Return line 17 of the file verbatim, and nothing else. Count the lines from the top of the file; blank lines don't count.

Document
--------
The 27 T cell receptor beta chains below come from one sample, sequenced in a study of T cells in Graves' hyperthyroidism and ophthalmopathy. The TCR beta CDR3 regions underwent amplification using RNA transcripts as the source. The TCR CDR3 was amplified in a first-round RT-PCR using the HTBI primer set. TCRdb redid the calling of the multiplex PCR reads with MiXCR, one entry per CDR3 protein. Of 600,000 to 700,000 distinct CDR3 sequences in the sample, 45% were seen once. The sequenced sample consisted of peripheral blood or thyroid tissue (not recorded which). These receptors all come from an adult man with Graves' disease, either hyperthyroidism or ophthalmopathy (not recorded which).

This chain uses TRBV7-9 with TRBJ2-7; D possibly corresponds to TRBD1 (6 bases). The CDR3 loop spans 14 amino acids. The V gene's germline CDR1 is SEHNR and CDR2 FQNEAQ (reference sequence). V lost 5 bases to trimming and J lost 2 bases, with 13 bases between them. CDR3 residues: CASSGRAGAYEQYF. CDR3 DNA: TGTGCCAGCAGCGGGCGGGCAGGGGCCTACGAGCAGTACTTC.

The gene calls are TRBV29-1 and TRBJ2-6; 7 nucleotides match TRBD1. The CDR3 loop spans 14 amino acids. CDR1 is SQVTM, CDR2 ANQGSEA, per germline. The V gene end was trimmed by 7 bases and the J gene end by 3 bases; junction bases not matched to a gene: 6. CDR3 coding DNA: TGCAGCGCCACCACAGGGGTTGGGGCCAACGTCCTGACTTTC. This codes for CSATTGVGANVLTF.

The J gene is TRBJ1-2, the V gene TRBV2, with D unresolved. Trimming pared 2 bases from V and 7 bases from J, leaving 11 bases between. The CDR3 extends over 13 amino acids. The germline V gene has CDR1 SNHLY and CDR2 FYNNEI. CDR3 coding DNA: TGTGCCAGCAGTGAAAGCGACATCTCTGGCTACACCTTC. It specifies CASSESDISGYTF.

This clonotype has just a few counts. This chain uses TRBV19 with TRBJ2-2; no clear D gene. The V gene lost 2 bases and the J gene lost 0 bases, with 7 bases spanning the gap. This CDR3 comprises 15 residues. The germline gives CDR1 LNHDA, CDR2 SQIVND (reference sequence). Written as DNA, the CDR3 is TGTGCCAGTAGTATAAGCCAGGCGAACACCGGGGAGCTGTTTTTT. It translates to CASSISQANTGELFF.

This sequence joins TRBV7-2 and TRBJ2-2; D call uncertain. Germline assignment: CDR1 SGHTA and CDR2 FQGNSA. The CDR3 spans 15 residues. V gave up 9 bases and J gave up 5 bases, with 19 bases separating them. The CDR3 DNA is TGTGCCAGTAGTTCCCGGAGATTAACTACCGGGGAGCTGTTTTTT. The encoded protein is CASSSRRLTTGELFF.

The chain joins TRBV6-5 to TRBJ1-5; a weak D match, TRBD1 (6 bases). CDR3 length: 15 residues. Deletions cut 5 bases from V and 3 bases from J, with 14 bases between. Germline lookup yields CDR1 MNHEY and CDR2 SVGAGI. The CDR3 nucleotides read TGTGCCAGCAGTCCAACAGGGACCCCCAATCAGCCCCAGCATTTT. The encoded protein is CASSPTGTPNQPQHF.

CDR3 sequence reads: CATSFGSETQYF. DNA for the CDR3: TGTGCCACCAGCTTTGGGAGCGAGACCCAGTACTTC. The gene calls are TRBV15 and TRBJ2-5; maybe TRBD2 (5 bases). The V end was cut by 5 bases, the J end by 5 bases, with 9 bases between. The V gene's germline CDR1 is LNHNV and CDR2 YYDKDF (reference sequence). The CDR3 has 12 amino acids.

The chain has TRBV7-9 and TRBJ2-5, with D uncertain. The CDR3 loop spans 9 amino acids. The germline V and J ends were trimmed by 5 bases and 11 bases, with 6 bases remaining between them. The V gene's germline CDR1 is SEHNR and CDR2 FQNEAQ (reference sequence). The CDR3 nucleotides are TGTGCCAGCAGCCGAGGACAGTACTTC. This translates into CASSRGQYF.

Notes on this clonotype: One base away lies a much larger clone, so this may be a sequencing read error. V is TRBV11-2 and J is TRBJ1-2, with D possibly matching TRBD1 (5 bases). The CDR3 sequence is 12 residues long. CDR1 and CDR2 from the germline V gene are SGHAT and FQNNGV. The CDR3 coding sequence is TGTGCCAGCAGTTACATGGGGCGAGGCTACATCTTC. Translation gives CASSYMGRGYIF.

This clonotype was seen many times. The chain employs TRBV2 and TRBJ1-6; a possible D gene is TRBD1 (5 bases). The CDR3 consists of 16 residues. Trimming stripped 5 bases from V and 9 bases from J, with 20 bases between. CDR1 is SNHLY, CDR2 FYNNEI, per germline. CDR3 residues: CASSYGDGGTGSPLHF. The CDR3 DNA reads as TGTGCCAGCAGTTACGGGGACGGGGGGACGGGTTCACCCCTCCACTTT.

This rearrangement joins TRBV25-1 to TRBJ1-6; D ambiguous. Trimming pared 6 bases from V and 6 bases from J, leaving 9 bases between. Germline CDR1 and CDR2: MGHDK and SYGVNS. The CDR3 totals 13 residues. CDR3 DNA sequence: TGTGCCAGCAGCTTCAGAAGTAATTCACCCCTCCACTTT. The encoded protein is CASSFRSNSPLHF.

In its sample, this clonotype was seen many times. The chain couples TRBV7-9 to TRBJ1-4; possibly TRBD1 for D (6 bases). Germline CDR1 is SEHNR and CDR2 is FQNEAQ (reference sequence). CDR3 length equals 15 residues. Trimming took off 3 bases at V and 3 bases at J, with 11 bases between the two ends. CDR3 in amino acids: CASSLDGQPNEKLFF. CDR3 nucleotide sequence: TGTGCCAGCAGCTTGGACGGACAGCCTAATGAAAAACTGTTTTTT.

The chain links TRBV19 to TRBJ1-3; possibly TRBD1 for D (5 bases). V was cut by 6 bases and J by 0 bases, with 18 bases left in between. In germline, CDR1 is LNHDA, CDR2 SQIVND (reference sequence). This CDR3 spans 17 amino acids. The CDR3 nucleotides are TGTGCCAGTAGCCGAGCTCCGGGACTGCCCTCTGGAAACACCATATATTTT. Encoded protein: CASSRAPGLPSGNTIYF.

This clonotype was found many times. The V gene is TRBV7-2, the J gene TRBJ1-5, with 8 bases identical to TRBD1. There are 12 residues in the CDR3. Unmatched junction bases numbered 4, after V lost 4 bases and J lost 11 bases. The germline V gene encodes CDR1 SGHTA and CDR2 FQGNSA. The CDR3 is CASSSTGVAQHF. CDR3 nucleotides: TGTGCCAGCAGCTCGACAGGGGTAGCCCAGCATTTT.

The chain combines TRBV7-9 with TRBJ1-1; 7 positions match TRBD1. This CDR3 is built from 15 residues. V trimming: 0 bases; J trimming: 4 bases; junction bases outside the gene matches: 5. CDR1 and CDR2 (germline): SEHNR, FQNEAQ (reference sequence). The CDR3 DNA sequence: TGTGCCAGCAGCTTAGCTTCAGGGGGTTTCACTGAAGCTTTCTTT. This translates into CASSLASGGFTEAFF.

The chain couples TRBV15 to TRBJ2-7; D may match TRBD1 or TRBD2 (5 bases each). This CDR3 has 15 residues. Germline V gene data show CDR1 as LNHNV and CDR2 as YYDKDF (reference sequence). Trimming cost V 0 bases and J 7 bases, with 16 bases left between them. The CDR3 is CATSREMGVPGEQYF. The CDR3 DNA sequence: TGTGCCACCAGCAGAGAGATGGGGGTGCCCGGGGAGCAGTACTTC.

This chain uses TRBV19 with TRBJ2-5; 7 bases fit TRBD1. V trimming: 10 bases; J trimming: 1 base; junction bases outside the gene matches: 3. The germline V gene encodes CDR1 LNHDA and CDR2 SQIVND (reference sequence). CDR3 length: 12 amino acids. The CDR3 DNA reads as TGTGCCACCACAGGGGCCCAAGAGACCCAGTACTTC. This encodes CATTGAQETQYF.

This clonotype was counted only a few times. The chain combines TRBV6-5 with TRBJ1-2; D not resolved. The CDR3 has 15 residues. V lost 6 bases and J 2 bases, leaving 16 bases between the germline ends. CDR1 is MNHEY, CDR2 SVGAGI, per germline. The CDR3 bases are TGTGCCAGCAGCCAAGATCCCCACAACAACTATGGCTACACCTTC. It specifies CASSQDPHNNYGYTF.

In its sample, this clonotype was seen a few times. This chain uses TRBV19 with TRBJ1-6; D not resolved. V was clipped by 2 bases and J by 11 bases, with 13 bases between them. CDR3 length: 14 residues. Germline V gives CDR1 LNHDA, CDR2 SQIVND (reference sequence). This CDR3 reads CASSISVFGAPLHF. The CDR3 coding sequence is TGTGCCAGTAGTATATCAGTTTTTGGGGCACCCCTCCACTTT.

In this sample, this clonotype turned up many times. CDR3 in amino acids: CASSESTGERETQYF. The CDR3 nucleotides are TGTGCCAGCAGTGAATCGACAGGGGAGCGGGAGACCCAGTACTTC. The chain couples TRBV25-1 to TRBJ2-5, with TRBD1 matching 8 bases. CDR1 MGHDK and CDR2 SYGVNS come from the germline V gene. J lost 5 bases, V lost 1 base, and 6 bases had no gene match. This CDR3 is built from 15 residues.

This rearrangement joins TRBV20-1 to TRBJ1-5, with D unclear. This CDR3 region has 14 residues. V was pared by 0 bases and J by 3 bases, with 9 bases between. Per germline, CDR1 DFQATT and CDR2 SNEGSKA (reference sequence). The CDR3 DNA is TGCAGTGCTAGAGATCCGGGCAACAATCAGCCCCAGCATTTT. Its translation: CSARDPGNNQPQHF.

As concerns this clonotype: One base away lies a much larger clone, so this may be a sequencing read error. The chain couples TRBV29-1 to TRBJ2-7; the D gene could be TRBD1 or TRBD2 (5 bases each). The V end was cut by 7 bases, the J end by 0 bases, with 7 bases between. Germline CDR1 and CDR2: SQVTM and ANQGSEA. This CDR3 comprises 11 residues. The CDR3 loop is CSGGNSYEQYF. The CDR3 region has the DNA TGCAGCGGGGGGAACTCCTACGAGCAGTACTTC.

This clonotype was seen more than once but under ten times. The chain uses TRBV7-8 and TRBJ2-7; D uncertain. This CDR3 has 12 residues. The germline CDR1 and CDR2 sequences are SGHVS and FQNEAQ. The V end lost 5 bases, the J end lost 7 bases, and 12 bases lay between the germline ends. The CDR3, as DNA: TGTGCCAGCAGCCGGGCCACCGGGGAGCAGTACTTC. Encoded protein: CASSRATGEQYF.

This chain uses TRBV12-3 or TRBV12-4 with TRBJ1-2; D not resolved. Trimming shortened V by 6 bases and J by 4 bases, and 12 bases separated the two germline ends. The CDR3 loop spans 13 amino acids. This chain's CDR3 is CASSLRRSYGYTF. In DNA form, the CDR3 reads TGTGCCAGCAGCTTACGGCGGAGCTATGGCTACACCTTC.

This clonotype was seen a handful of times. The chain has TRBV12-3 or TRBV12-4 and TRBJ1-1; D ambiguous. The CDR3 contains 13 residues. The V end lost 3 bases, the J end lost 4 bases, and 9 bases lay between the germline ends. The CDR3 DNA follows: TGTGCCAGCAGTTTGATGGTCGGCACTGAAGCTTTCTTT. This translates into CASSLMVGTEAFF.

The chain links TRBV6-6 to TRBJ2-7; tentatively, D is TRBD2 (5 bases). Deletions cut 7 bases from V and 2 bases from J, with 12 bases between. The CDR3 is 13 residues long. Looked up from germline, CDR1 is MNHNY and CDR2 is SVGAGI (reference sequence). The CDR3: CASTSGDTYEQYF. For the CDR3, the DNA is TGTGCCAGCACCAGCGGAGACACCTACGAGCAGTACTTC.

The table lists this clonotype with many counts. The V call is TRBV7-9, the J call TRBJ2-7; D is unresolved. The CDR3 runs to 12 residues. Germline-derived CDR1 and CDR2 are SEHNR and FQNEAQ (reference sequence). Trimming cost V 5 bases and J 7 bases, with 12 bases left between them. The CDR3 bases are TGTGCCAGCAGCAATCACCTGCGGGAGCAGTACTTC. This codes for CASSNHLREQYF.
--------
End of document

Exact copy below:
The chain couples TRBV15 to TRBJ2-7; D may match TRBD1 or TRBD2 (5 bases each). This CDR3 has 15 residues. Germline V gene data show CDR1 as LNHNV and CDR2 as YYDKDF (reference sequence). Trimming cost V 0 bases and J 7 bases, with 16 bases left between them. The CDR3 is CATSREMGVPGEQYF. The CDR3 DNA sequence: TGTGCCACCAGCAGAGAGATGGGGGTGCCCGGGGAGCAGTACTTC.